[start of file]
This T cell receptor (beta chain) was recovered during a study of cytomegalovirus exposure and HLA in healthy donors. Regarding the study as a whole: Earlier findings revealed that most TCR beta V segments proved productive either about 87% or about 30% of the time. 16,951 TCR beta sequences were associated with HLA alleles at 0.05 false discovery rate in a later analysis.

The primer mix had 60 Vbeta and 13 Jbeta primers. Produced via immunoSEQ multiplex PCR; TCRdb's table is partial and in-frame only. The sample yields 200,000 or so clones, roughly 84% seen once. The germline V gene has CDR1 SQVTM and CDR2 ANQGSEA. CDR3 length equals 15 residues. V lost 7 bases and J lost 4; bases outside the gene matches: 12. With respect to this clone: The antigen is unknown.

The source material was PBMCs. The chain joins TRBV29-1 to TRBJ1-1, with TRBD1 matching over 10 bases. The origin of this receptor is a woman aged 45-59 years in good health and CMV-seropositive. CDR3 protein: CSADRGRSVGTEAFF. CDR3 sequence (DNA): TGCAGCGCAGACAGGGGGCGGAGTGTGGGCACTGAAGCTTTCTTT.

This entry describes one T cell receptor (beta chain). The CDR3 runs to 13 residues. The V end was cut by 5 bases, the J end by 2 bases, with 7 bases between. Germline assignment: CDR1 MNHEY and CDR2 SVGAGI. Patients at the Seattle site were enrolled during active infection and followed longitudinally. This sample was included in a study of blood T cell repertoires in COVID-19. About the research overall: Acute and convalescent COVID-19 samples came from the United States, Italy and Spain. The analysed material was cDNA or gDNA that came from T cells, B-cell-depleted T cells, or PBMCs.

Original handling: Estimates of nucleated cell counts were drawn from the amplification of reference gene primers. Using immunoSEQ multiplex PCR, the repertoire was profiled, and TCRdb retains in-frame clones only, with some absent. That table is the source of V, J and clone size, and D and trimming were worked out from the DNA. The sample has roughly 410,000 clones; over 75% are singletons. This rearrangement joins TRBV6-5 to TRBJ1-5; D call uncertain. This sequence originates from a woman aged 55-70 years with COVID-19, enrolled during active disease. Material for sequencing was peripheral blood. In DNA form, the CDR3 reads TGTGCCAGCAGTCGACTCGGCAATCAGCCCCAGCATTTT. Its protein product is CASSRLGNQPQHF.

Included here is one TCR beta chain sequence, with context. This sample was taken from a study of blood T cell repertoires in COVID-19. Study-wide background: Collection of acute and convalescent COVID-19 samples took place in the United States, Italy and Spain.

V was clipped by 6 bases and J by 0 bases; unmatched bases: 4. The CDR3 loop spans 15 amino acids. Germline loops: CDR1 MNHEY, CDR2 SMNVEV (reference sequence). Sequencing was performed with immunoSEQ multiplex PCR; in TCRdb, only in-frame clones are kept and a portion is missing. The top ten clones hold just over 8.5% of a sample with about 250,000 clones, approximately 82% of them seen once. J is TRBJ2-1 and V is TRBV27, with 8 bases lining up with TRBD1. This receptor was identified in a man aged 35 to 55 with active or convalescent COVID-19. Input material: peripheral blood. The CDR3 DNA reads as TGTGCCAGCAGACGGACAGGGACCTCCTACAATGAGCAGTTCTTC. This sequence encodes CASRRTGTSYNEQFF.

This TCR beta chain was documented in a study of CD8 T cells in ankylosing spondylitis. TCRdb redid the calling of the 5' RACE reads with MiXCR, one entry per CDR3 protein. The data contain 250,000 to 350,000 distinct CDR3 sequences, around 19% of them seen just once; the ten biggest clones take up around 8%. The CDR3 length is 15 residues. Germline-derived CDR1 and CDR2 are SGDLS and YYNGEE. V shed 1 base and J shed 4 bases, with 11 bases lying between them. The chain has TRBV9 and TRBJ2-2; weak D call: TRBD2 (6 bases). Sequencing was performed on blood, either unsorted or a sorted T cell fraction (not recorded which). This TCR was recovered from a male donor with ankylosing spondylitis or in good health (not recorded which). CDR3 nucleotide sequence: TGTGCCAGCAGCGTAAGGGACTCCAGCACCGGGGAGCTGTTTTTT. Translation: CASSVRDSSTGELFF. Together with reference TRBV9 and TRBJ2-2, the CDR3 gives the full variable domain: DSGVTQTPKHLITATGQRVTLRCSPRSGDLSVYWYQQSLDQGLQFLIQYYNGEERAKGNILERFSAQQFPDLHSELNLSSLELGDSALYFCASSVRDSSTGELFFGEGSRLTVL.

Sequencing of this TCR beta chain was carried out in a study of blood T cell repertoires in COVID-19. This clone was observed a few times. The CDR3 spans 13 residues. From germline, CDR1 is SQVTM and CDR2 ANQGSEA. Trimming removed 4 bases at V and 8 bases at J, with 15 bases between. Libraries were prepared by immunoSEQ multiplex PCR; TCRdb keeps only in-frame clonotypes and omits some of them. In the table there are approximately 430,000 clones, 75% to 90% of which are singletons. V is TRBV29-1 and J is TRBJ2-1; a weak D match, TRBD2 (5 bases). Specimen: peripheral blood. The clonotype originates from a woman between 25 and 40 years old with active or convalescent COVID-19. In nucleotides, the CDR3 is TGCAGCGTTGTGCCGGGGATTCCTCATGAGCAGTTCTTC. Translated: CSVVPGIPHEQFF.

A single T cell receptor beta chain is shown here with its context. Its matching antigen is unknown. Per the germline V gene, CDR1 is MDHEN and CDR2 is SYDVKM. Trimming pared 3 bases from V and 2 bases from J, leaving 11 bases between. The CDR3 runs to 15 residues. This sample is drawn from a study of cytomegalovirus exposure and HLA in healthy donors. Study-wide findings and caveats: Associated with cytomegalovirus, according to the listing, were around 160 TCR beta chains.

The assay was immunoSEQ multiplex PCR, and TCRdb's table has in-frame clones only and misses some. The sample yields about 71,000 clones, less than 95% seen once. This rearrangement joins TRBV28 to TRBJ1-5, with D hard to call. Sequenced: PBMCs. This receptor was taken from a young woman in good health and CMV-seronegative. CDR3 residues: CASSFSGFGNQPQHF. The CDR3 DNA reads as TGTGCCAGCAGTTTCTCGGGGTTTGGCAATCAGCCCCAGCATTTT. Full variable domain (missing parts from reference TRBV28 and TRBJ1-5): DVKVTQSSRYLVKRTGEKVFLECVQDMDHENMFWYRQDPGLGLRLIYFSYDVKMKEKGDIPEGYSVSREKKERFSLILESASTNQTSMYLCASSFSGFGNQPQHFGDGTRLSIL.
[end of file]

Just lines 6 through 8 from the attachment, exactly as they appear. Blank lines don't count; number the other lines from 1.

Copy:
Included here is one TCR beta chain sequence, with context. This sample was taken from a study of blood T cell repertoires in COVID-19. Study-wide background: Collection of acute and convalescent COVID-19 samples took place in the United States, Italy and Spain.

V was clipped by 6 bases and J by 0 bases; unmatched bases: 4. The CDR3 loop spans 15 amino acids. Germline loops: CDR1 MNHEY, CDR2 SMNVEV (reference sequence). Sequencing was performed with immunoSEQ multiplex PCR; in TCRdb, only in-frame clones are kept and a portion is missing. The top ten clones hold just over 8.5% of a sample with about 250,000 clones, approximately 82% of them seen once. J is TRBJ2-1 and V is TRBV27, with 8 bases lining up with TRBD1. This receptor was identified in a man aged 35 to 55 with active or convalescent COVID-19. Input material: peripheral blood. The CDR3 DNA reads as TGTGCCAGCAGACGGACAGGGACCTCCTACAATGAGCAGTTCTTC. This sequence encodes CASRRTGTSYNEQFF.

This TCR beta chain was documented in a study of CD8 T cells in ankylosing spondylitis. TCRdb redid the calling of the 5' RACE reads with MiXCR, one entry per CDR3 protein. The data contain 250,000 to 350,000 distinct CDR3 sequences, around 19% of them seen just once; the ten biggest clones take up around 8%. The CDR3 length is 15 residues. Germline-derived CDR1 and CDR2 are SGDLS and YYNGEE. V shed 1 base and J shed 4 bases, with 11 bases lying between them. The chain has TRBV9 and TRBJ2-2; weak D call: TRBD2 (6 bases). Sequencing was performed on blood, either unsorted or a sorted T cell fraction (not recorded which). This TCR was recovered from a male donor with ankylosing spondylitis or in good health (not recorded which). CDR3 nucleotide sequence: TGTGCCAGCAGCGTAAGGGACTCCAGCACCGGGGAGCTGTTTTTT. Translation: CASSVRDSSTGELFF. Together with reference TRBV9 and TRBJ2-2, the CDR3 gives the full variable domain: DSGVTQTPKHLITATGQRVTLRCSPRSGDLSVYWYQQSLDQGLQFLIQYYNGEERAKGNILERFSAQQFPDLHSELNLSSLELGDSALYFCASSVRDSSTGELFFGEGSRLTVL.